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Maritime shipping still on troubled waters
American Shipper
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Rates for shipping forty-foot equivalent containers over the ocean from China to North America hit their highest levels since the summer of 2022 and are still climbing. Supply chain disruption has returned to the maritime industry, but how does it compare to the pandemic era and is it sustainable?
Reliable sourcing drives efficiency in any company? supply chain. If goods and their subsequent transportation are consistently available, then businesses can put less effort into foreing and managing inventories. These were the primary concerns during the pandemic.
The pandemic-era supply chain debacle was caused by a series of factors:
1. Spiking demand for goods well beyond expectations.
2. Limited production availability due to quarantining.
3. Insufficient transportation capacity.
4. Limited port infrastructure.
5. Panic ordering by companies due to the above.
Issues 1, 2 and 4 are not present in the current environment, but 3 and 5 are. The increase in order lead times impacts all downstream transportation and logistics.
Demand is not really the issue

Goods demand has been relatively s over the past few years, though it has been better than many economists expected. Orders for durable goods fell slightly year over year in May.

The Inbound Ocean TEUs Volume Index (IOTI), which measures bookings of twenty-foot equivalent containers from China to the U.S., is up 15% year over year but down 13% from 2023 peak levels hit last August when rates were roughly a quarter what they are now. Demand has been increasing steadily since May, but not at a particularly alarming rate compared to last year.
Capacity troubles
The Israel-Hamas war that began in October last year has destabilized one of the primary shipping routes in the world. Houthi rebels based in Yemen continue to attack ships in the Red Sea, forcing many carriers to ext their trip by an average of 10-12 days. This exted trip removes nearly two weeks of capacity and service from each vessel that normally travels through the Red Sea.
While this does not directly impact most of the transportation capacity on goods heading from Asia to the U.S., it does indirectly pull from the overall pool of available ships. This diversion impacts more than 25% of the global capacity.

There have been claims of some level of capacity management, which is difficult to say definitively, but average vessel capacity for ships moving from China to the U.S. is down about 8% y/y in June. This downward tr has been relatively consistent since last September. Seasonality and the Red Sea diversion could explain some but probably not all of it.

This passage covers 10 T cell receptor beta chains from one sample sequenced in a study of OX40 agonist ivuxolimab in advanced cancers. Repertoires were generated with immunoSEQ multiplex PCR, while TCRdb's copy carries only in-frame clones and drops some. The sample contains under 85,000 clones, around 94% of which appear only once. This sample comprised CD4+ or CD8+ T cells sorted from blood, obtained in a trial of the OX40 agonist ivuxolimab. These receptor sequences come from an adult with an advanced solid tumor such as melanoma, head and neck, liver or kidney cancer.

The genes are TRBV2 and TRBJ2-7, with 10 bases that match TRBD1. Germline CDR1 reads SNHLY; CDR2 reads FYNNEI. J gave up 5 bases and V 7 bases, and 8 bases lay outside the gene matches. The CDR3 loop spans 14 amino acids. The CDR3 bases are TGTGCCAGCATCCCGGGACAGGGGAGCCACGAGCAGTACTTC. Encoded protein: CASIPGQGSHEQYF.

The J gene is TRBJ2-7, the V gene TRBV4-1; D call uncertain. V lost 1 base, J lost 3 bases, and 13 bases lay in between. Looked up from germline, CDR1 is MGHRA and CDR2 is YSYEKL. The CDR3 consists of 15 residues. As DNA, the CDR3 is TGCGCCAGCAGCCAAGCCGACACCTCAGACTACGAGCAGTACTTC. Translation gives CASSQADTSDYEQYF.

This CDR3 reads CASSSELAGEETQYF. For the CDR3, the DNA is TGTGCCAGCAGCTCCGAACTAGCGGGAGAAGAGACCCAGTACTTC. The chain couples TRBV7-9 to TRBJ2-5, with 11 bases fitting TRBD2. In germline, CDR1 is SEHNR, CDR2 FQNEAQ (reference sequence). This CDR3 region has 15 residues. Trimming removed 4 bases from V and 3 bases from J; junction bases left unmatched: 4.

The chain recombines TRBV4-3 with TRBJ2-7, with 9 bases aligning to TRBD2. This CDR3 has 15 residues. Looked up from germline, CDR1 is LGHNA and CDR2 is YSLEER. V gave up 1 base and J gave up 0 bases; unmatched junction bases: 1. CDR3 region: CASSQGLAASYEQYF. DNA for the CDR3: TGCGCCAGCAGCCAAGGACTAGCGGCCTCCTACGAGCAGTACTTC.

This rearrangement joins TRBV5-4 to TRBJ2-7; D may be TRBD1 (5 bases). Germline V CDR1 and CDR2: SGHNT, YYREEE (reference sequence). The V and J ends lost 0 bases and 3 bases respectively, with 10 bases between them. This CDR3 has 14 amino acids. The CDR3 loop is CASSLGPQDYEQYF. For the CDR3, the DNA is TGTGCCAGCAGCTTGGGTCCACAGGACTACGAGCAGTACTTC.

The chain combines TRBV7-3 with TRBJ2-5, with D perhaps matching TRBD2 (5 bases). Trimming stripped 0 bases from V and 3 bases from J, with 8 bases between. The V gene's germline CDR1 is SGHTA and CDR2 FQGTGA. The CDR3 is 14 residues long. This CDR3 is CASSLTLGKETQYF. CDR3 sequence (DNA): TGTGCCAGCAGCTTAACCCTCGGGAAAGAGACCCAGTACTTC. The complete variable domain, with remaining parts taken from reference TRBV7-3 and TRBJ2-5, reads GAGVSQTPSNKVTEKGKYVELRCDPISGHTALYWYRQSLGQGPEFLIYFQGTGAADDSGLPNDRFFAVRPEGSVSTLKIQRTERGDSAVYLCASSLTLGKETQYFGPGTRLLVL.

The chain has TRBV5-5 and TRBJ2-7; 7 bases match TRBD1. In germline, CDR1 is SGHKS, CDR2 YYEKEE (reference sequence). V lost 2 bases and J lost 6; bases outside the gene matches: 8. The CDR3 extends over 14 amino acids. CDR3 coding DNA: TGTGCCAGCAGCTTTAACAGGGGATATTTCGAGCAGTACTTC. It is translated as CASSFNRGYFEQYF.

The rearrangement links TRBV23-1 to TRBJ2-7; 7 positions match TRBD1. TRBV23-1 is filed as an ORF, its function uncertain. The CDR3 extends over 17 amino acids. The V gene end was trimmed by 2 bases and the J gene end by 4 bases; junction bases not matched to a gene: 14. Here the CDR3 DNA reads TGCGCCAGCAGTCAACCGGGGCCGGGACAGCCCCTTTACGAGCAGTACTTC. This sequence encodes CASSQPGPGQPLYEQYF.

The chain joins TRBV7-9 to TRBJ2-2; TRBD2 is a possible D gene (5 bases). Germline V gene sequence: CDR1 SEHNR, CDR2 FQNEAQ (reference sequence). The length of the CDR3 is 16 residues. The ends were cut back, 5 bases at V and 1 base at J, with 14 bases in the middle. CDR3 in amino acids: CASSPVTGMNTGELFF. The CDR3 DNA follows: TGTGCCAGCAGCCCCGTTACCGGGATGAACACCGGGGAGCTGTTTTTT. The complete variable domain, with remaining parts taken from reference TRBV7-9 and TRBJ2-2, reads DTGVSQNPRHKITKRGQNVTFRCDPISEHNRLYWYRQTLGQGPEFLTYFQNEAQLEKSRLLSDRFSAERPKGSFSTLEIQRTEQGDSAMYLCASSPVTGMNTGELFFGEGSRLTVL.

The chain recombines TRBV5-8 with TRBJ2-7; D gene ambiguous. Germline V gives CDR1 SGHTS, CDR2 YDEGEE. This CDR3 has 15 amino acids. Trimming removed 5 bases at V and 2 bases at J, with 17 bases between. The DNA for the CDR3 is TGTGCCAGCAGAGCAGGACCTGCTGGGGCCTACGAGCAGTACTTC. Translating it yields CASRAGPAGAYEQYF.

Service deterioration could be more of the problem as shippers may have expected transits to stabilize sustainably after the pandemic. The average port pair delay has grown from three to five days over the past year while published transits have been relatively flat from China to the U.S.

Rejection rates have been averaging higher since last November as well, moving from about 8% through most of 2023 to above 10% most of this year. The current value of 14.5% is the highest point since the start of the Red Sea issues.
Climbing the peak
Peak season for maritime imports has traditionally been in July and August. Many wonder if the current demand growth is the result of an increase in orders being pulled forward to ensure on-time delivery and availability.
If true, then the next two months?IOTI will be flat. If not true, then there will be more pressure on rates and capacity. The U.S. transportation market will also feel these effects as the growing imbalance of goods adds to international container shortages.
This could be a boon for domestic intermodal and some level of boost to the still overcapacity-laden trucking industry. While this does not look like the chaos of the pandemic era, it does look like supply chains will be much more challenged than they were last year.

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